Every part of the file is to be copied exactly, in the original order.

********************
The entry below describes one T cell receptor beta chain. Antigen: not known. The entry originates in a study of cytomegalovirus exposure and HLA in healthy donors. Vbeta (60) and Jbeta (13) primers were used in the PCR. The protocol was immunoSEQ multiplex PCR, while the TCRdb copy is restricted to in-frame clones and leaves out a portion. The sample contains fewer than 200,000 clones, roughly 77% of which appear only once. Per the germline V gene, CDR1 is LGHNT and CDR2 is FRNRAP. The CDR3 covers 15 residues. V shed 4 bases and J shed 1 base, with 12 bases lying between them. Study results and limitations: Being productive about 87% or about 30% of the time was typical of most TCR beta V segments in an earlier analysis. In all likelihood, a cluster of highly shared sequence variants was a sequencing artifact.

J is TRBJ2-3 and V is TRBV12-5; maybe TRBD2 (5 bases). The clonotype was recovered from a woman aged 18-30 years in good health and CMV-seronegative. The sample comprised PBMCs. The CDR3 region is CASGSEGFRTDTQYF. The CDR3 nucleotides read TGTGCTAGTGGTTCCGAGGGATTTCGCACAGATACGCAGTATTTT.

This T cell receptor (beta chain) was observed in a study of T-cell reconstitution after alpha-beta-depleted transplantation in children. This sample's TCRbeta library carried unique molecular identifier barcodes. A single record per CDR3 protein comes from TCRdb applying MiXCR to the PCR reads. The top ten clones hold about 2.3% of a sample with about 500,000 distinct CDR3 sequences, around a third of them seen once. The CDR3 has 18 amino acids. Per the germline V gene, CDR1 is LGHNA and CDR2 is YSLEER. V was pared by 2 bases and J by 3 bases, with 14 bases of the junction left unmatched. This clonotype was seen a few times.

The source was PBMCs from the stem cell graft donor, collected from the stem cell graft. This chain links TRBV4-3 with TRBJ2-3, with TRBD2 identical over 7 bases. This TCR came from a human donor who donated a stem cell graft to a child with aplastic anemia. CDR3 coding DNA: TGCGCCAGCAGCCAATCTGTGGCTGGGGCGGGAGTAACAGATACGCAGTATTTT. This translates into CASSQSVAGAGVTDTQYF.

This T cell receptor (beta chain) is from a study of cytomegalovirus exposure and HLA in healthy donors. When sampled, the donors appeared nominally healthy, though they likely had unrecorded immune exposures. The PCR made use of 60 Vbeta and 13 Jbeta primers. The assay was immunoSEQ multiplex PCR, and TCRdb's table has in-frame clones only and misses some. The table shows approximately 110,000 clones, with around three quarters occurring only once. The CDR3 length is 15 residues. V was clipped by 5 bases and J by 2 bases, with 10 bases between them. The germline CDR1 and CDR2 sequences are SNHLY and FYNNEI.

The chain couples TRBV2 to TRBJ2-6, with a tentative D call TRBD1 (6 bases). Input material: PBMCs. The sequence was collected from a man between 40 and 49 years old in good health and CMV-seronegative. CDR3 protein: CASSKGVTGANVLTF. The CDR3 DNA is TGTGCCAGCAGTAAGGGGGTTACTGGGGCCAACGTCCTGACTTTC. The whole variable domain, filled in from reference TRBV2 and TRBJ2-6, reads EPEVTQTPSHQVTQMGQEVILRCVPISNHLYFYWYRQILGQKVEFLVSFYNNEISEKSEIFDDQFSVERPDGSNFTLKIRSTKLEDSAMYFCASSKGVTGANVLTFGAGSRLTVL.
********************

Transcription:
The entry below describes one T cell receptor beta chain. Antigen: not known. The entry originates in a study of cytomegalovirus exposure and HLA in healthy donors. Vbeta (60) and Jbeta (13) primers were used in the PCR. The protocol was immunoSEQ multiplex PCR, while the TCRdb copy is restricted to in-frame clones and leaves out a portion. The sample contains fewer than 200,000 clones, roughly 77% of which appear only once. Per the germline V gene, CDR1 is LGHNT and CDR2 is FRNRAP. The CDR3 covers 15 residues. V shed 4 bases and J shed 1 base, with 12 bases lying between them. Study results and limitations: Being productive about 87% or about 30% of the time was typical of most TCR beta V segments in an earlier analysis. In all likelihood, a cluster of highly shared sequence variants was a sequencing artifact.

J is TRBJ2-3 and V is TRBV12-5; maybe TRBD2 (5 bases). The clonotype was recovered from a woman aged 18-30 years in good health and CMV-seronegative. The sample comprised PBMCs. The CDR3 region is CASGSEGFRTDTQYF. The CDR3 nucleotides read TGTGCTAGTGGTTCCGAGGGATTTCGCACAGATACGCAGTATTTT.

This T cell receptor (beta chain) was observed in a study of T-cell reconstitution after alpha-beta-depleted transplantation in children. This sample's TCRbeta library carried unique molecular identifier barcodes. A single record per CDR3 protein comes from TCRdb applying MiXCR to the PCR reads. The top ten clones hold about 2.3% of a sample with about 500,000 distinct CDR3 sequences, around a third of them seen once. The CDR3 has 18 amino acids. Per the germline V gene, CDR1 is LGHNA and CDR2 is YSLEER. V was pared by 2 bases and J by 3 bases, with 14 bases of the junction left unmatched. This clonotype was seen a few times.

The source was PBMCs from the stem cell graft donor, collected from the stem cell graft. This chain links TRBV4-3 with TRBJ2-3, with TRBD2 identical over 7 bases. This TCR came from a human donor who donated a stem cell graft to a child with aplastic anemia. CDR3 coding DNA: TGCGCCAGCAGCCAATCTGTGGCTGGGGCGGGAGTAACAGATACGCAGTATTTT. This translates into CASSQSVAGAGVTDTQYF.

This T cell receptor (beta chain) is from a study of cytomegalovirus exposure and HLA in healthy donors. When sampled, the donors appeared nominally healthy, though they likely had unrecorded immune exposures. The PCR made use of 60 Vbeta and 13 Jbeta primers. The assay was immunoSEQ multiplex PCR, and TCRdb's table has in-frame clones only and misses some. The table shows approximately 110,000 clones, with around three quarters occurring only once. The CDR3 length is 15 residues. V was clipped by 5 bases and J by 2 bases, with 10 bases between them. The germline CDR1 and CDR2 sequences are SNHLY and FYNNEI.

The chain couples TRBV2 to TRBJ2-6, with a tentative D call TRBD1 (6 bases). Input material: PBMCs. The sequence was collected from a man between 40 and 49 years old in good health and CMV-seronegative. CDR3 protein: CASSKGVTGANVLTF. The CDR3 DNA is TGTGCCAGCAGTAAGGGGGTTACTGGGGCCAACGTCCTGACTTTC. The whole variable domain, filled in from reference TRBV2 and TRBJ2-6, reads EPEVTQTPSHQVTQMGQEVILRCVPISNHLYFYWYRQILGQKVEFLVSFYNNEISEKSEIFDDQFSVERPDGSNFTLKIRSTKLEDSAMYFCASSKGVTGANVLTFGAGSRLTVL.